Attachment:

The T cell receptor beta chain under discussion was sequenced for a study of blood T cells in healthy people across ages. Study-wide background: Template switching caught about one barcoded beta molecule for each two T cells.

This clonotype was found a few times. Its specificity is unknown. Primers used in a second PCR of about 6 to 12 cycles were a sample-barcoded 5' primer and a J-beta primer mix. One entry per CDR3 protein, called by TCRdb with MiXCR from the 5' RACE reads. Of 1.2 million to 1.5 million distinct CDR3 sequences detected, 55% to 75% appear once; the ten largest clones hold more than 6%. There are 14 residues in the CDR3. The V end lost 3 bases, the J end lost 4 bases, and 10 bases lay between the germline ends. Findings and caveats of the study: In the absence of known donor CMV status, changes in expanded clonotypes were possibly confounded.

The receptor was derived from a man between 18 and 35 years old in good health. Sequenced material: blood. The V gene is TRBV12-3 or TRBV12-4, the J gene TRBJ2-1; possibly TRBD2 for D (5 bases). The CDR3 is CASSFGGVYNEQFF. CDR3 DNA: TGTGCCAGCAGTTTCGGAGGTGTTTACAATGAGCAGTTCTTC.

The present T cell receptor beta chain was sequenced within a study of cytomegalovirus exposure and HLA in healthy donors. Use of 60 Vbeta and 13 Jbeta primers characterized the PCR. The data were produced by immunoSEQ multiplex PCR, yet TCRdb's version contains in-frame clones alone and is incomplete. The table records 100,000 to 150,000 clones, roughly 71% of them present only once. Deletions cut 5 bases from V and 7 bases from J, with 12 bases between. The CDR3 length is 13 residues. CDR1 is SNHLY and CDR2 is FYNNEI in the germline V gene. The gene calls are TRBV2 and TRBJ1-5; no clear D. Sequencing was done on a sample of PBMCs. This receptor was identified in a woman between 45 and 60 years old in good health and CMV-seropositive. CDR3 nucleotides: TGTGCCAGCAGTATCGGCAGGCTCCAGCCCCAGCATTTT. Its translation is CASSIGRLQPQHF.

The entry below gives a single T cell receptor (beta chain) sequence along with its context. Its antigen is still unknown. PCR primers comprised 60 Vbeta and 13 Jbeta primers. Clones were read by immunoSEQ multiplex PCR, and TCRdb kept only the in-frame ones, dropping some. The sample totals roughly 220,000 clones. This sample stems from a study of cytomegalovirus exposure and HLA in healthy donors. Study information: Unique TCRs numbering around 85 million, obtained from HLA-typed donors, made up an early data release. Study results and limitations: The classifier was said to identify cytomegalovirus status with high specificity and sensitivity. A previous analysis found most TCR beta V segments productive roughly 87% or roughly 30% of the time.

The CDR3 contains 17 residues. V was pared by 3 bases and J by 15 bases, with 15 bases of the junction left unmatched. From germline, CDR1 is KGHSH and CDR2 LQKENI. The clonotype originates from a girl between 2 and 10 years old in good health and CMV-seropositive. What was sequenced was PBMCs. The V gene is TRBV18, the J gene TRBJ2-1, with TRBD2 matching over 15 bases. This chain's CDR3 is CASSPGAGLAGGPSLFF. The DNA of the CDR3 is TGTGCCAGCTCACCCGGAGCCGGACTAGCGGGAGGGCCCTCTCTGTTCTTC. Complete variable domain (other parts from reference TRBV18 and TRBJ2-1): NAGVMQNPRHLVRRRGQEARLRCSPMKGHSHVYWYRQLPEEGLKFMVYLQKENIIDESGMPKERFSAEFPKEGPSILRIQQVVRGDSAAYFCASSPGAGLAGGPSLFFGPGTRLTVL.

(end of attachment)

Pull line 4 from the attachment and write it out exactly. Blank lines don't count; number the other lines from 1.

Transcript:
The present T cell receptor beta chain was sequenced within a study of cytomegalovirus exposure and HLA in healthy donors. Use of 60 Vbeta and 13 Jbeta primers characterized the PCR. The data were produced by immunoSEQ multiplex PCR, yet TCRdb's version contains in-frame clones alone and is incomplete. The table records 100,000 to 150,000 clones, roughly 71% of them present only once. Deletions cut 5 bases from V and 7 bases from J, with 12 bases between. The CDR3 length is 13 residues. CDR1 is SNHLY and CDR2 is FYNNEI in the germline V gene. The gene calls are TRBV2 and TRBJ1-5; no clear D. Sequencing was done on a sample of PBMCs. This receptor was identified in a woman between 45 and 60 years old in good health and CMV-seropositive. CDR3 nucleotides: TGTGCCAGCAGTATCGGCAGGCTCCAGCCCCAGCATTTT. Its translation is CASSIGRLQPQHF.